Napoleon was an original supporter of the French Revolution, a strong opponent of the Bourbon monarchy and responsible for many reforms, including the abolition of slavery, which he announced overnight on his reinstatement as Emperor after his escape from Elba. Although on the battlefield, he was master of the gross personal insult, his uplifting his pre battle proclamations inspired huge loyalty and dedication from his troops. His most famous quote about the English, that they were ‘’a nation of shopkeepers’’, was one of many. He felt “the aristocracy are absolute masters, and the moment any reform threatens their power or privileges they raise the habitual cry: The foundations of the constitution are being destroyed’’. And again: ‘’The English seem to prefer the bottle to the society of women; after dinner they dismiss the ladies from the table and remain for hours drinking and intoxicating themselves’’. Napoleon and Wellington never corresponded with each other and never met. Napoleon won 60 of his 70 battles. Wellington fought far fewer but never lost. Waterloo was to be the last battle for them both.
Napoleon’s arrogance, lack of focus, reliance on tried and tested but old methods, and a tendency for over reach, was to cost him dearly at Waterloo. Wellington’s reverse slope technique, which meant many of his men were simply not visible to French artillery, was a perplexing new problem for Napoleon. It contributed to the inability of his forces to break Wellington’s line, a key defensive aim of the British general until Prussian reinforcements arrived. Bad luck, such as the weather, didn’t help Napoleon, as it slowed and blunted his attacks, as his half mile long infantry attack formations of troops 175 wide and ten deep, were cut down in the mud. Then Wellington arranged his troops in defensible squares on the battlefield, where they fended off charging cavalry, used by Napoleon in a last ditch attempt to break the line. But there was no longer any backup support from an exhausted infantry. And, in the end Napoleon, failed to spot General Blucher’s 90,000 Prussian troops , whose late but timely arrival were pivotal to the French defeat, and whose participation on the battlefield were always crucial to Wellington’s plan.
Wellington’s home, No 1 London, on the corner of Hyde Park, still contains memorabilia and trophies from Waterloo, the battle that defined him. They sit alongside grand masters from Caravaggio, Rubens, Raphael and Velasquez, gifts from the Spanish Royal family after Wellington’s earlier victories over the French in the Peninsular Wars. By far the greatest single item of Napoleon in Wellington’s extensive collection was Antonio Canova’s eleven foot statue of the Emperor as the Roman god of War, Mars, in the pose of a Hellenic athlete, standing naked but for a fig leaf and a cloak, which today stands at the foot of the main staircase at Apsley House. Also here is Napoleon’s sword, paintings of Napoleon and Napoleonic battle standards from Waterloo.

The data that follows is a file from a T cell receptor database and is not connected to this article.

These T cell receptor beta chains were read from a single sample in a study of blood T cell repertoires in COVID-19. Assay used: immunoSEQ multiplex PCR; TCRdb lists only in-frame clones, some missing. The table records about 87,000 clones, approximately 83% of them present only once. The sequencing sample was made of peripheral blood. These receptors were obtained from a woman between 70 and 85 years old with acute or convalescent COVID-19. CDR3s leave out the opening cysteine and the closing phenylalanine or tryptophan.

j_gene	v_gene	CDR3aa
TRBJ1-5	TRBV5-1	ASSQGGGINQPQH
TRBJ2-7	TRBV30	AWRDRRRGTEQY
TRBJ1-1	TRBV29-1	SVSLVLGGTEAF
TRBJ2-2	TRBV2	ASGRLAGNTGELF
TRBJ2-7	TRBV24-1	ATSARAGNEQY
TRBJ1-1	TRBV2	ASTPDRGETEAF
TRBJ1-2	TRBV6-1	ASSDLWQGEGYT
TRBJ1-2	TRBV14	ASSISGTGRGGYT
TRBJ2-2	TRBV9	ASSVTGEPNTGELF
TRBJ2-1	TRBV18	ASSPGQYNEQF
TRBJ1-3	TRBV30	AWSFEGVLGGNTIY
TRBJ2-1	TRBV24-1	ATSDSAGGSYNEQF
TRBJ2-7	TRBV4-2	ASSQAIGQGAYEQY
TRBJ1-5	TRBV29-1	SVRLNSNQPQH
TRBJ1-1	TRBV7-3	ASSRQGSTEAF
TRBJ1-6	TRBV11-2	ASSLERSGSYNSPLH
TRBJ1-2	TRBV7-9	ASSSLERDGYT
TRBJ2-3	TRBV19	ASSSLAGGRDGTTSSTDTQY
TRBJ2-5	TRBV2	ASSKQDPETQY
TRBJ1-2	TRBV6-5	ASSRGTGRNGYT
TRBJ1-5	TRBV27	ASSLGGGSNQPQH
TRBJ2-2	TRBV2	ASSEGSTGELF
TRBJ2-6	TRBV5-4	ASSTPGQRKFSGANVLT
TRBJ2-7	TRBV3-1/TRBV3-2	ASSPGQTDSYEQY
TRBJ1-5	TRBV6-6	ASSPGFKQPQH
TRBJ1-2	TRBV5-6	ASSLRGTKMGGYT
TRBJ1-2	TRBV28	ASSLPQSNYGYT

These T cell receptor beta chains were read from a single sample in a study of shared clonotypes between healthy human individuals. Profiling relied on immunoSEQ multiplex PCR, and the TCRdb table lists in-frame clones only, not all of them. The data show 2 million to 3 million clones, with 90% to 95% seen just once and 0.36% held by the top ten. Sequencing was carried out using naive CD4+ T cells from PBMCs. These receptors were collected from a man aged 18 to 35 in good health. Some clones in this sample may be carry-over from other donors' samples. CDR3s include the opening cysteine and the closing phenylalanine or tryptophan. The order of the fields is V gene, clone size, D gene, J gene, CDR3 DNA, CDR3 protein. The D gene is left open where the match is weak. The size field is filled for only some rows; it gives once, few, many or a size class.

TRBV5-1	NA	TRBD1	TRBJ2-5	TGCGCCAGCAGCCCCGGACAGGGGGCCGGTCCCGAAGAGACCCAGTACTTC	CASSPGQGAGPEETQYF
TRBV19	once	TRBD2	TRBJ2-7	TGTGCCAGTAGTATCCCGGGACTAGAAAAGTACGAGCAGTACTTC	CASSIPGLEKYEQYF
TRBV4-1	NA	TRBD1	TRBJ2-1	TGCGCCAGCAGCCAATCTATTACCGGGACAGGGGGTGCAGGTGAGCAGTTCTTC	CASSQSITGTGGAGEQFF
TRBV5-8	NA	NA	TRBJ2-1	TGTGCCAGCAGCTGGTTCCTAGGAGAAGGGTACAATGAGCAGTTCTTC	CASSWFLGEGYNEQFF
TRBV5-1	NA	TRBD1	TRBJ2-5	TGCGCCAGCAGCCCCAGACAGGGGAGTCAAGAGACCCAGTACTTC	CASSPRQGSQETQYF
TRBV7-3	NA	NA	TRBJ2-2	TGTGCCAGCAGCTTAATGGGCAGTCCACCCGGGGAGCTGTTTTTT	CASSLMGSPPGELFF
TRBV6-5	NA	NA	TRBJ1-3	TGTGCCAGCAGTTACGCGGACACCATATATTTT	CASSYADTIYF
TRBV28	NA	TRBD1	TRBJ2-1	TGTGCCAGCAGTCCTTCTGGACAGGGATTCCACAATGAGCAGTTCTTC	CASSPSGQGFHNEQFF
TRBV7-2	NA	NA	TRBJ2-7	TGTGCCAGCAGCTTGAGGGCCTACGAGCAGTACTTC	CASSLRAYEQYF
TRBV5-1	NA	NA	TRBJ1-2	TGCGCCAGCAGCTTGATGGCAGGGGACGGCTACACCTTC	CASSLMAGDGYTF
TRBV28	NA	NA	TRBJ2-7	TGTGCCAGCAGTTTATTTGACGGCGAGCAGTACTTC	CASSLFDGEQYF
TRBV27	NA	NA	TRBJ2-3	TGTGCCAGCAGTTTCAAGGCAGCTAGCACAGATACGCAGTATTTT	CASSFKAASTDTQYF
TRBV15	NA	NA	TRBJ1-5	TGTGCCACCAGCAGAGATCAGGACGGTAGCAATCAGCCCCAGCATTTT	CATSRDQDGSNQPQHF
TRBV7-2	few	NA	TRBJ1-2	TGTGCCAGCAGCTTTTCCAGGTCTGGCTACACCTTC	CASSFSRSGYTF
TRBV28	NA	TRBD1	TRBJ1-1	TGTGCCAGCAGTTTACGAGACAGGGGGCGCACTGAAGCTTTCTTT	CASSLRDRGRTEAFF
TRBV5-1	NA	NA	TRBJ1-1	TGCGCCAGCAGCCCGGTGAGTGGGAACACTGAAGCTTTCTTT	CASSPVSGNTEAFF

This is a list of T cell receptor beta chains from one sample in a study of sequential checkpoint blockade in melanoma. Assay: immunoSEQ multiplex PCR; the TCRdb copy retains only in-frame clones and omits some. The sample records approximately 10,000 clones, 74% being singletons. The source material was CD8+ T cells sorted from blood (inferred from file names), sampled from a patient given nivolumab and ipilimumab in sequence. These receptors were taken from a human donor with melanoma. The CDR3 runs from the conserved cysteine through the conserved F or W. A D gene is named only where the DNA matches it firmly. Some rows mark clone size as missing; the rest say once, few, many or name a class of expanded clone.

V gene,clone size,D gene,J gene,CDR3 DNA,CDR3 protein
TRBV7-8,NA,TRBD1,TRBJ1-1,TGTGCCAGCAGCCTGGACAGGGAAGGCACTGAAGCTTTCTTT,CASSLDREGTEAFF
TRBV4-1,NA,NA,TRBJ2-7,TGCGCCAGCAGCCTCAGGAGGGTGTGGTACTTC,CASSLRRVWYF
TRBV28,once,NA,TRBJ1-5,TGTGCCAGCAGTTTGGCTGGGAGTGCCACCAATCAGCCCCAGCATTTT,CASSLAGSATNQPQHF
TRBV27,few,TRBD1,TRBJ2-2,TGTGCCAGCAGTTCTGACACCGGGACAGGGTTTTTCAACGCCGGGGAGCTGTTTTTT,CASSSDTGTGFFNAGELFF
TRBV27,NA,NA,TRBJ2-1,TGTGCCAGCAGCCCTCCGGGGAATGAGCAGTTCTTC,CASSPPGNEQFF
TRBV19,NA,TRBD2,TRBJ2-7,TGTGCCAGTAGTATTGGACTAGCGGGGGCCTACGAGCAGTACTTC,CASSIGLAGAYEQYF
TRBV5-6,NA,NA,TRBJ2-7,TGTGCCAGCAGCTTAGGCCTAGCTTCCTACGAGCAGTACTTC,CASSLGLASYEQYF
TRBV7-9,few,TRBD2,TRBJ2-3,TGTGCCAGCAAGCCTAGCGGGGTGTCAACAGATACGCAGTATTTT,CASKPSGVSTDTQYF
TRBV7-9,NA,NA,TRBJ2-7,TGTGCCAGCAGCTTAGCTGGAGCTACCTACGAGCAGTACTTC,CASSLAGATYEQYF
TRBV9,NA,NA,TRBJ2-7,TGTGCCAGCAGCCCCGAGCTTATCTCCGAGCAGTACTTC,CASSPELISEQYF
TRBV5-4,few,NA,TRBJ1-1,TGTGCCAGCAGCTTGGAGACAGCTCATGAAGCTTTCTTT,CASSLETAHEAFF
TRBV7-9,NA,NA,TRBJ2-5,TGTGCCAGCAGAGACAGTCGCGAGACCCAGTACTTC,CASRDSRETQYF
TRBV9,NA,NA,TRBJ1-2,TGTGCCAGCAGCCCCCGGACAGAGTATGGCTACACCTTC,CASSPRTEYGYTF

While Wellington was appointed Commander in Chief of the Allied Army of Occupation of France after Napoleon’s defeat, Napoleon was exiled by the British to St Helena, a small island in the middle of the Atlantic. ‘’ If I hadn’t been foolish enough to let myself be beaten at Waterloo, all would be well’’, he said.’’ I can’t even now conceive how that defeat happened. But don’t let’s talk any more about that’’. Wellington and Napoleon’s funerals were epic affairs as the too titans competed even in death. Napoleon died on St Helena in 1821 and was eventually entombed in a grand ceremony nearly 20 years later in Les Invalides in Paris. Wellington was to outlive him for more than 30 years, dying in his sleep at the age of 84 in 1852. He was entombed at St Pauls and his funeral was watched by a million people who lined the route from Greenwich.
Main image: Battle of Waterloo by William Sadler.